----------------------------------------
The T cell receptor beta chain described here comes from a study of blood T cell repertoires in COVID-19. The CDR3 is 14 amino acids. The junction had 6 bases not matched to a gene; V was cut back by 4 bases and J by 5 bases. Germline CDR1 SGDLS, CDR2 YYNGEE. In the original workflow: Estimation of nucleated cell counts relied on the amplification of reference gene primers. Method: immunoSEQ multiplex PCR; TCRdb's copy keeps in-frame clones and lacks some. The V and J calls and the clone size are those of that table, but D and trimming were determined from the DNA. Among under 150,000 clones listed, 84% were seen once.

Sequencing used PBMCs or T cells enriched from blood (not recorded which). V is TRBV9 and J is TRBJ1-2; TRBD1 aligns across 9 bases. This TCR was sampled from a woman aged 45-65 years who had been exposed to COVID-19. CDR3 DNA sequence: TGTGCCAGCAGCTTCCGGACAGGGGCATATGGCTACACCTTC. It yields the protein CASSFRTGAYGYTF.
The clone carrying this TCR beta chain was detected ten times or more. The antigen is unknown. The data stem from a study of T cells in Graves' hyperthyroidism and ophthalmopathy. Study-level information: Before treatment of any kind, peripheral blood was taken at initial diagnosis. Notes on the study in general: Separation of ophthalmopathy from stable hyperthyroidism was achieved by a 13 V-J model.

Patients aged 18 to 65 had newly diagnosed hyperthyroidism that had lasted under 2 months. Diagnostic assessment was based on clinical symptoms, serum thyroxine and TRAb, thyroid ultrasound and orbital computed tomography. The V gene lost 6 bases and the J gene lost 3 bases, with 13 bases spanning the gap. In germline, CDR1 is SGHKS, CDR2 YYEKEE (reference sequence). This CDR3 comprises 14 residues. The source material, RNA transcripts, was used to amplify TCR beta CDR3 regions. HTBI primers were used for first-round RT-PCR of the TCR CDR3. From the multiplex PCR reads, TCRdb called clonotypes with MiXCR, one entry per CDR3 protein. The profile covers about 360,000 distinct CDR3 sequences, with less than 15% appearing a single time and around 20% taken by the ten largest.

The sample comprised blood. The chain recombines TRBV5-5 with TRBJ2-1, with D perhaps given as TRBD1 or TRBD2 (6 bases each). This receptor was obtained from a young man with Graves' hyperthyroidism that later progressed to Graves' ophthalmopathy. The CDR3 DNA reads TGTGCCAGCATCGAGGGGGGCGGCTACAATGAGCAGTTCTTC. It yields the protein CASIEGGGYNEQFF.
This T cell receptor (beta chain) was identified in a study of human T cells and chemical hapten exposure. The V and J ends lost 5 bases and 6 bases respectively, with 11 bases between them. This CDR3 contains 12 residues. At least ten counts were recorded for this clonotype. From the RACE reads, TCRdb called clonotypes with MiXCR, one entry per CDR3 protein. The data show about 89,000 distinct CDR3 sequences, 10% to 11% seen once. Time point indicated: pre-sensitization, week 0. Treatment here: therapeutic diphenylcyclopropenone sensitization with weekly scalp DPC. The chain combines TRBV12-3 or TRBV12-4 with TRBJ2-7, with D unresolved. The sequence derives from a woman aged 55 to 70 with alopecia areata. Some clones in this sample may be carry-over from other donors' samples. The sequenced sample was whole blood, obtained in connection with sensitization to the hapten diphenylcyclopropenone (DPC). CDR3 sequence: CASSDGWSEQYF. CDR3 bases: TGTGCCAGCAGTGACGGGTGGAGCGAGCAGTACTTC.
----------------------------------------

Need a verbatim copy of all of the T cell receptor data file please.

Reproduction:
The T cell receptor beta chain described here comes from a study of blood T cell repertoires in COVID-19. The CDR3 is 14 amino acids. The junction had 6 bases not matched to a gene; V was cut back by 4 bases and J by 5 bases. Germline CDR1 SGDLS, CDR2 YYNGEE. In the original workflow: Estimation of nucleated cell counts relied on the amplification of reference gene primers. Method: immunoSEQ multiplex PCR; TCRdb's copy keeps in-frame clones and lacks some. The V and J calls and the clone size are those of that table, but D and trimming were determined from the DNA. Among under 150,000 clones listed, 84% were seen once.

Sequencing used PBMCs or T cells enriched from blood (not recorded which). V is TRBV9 and J is TRBJ1-2; TRBD1 aligns across 9 bases. This TCR was sampled from a woman aged 45-65 years who had been exposed to COVID-19. CDR3 DNA sequence: TGTGCCAGCAGCTTCCGGACAGGGGCATATGGCTACACCTTC. It yields the protein CASSFRTGAYGYTF.
The clone carrying this TCR beta chain was detected ten times or more. The antigen is unknown. The data stem from a study of T cells in Graves' hyperthyroidism and ophthalmopathy. Study-level information: Before treatment of any kind, peripheral blood was taken at initial diagnosis. Notes on the study in general: Separation of ophthalmopathy from stable hyperthyroidism was achieved by a 13 V-J model.

Patients aged 18 to 65 had newly diagnosed hyperthyroidism that had lasted under 2 months. Diagnostic assessment was based on clinical symptoms, serum thyroxine and TRAb, thyroid ultrasound and orbital computed tomography. The V gene lost 6 bases and the J gene lost 3 bases, with 13 bases spanning the gap. In germline, CDR1 is SGHKS, CDR2 YYEKEE (reference sequence). This CDR3 comprises 14 residues. The source material, RNA transcripts, was used to amplify TCR beta CDR3 regions. HTBI primers were used for first-round RT-PCR of the TCR CDR3. From the multiplex PCR reads, TCRdb called clonotypes with MiXCR, one entry per CDR3 protein. The profile covers about 360,000 distinct CDR3 sequences, with less than 15% appearing a single time and around 20% taken by the ten largest.

The sample comprised blood. The chain recombines TRBV5-5 with TRBJ2-1, with D perhaps given as TRBD1 or TRBD2 (6 bases each). This receptor was obtained from a young man with Graves' hyperthyroidism that later progressed to Graves' ophthalmopathy. The CDR3 DNA reads TGTGCCAGCATCGAGGGGGGCGGCTACAATGAGCAGTTCTTC. It yields the protein CASIEGGGYNEQFF.
This T cell receptor (beta chain) was identified in a study of human T cells and chemical hapten exposure. The V and J ends lost 5 bases and 6 bases respectively, with 11 bases between them. This CDR3 contains 12 residues. At least ten counts were recorded for this clonotype. From the RACE reads, TCRdb called clonotypes with MiXCR, one entry per CDR3 protein. The data show about 89,000 distinct CDR3 sequences, 10% to 11% seen once. Time point indicated: pre-sensitization, week 0. Treatment here: therapeutic diphenylcyclopropenone sensitization with weekly scalp DPC. The chain combines TRBV12-3 or TRBV12-4 with TRBJ2-7, with D unresolved. The sequence derives from a woman aged 55 to 70 with alopecia areata. Some clones in this sample may be carry-over from other donors' samples. The sequenced sample was whole blood, obtained in connection with sensitization to the hapten diphenylcyclopropenone (DPC). CDR3 sequence: CASSDGWSEQYF. CDR3 bases: TGTGCCAGCAGTGACGGGTGGAGCGAGCAGTACTTC.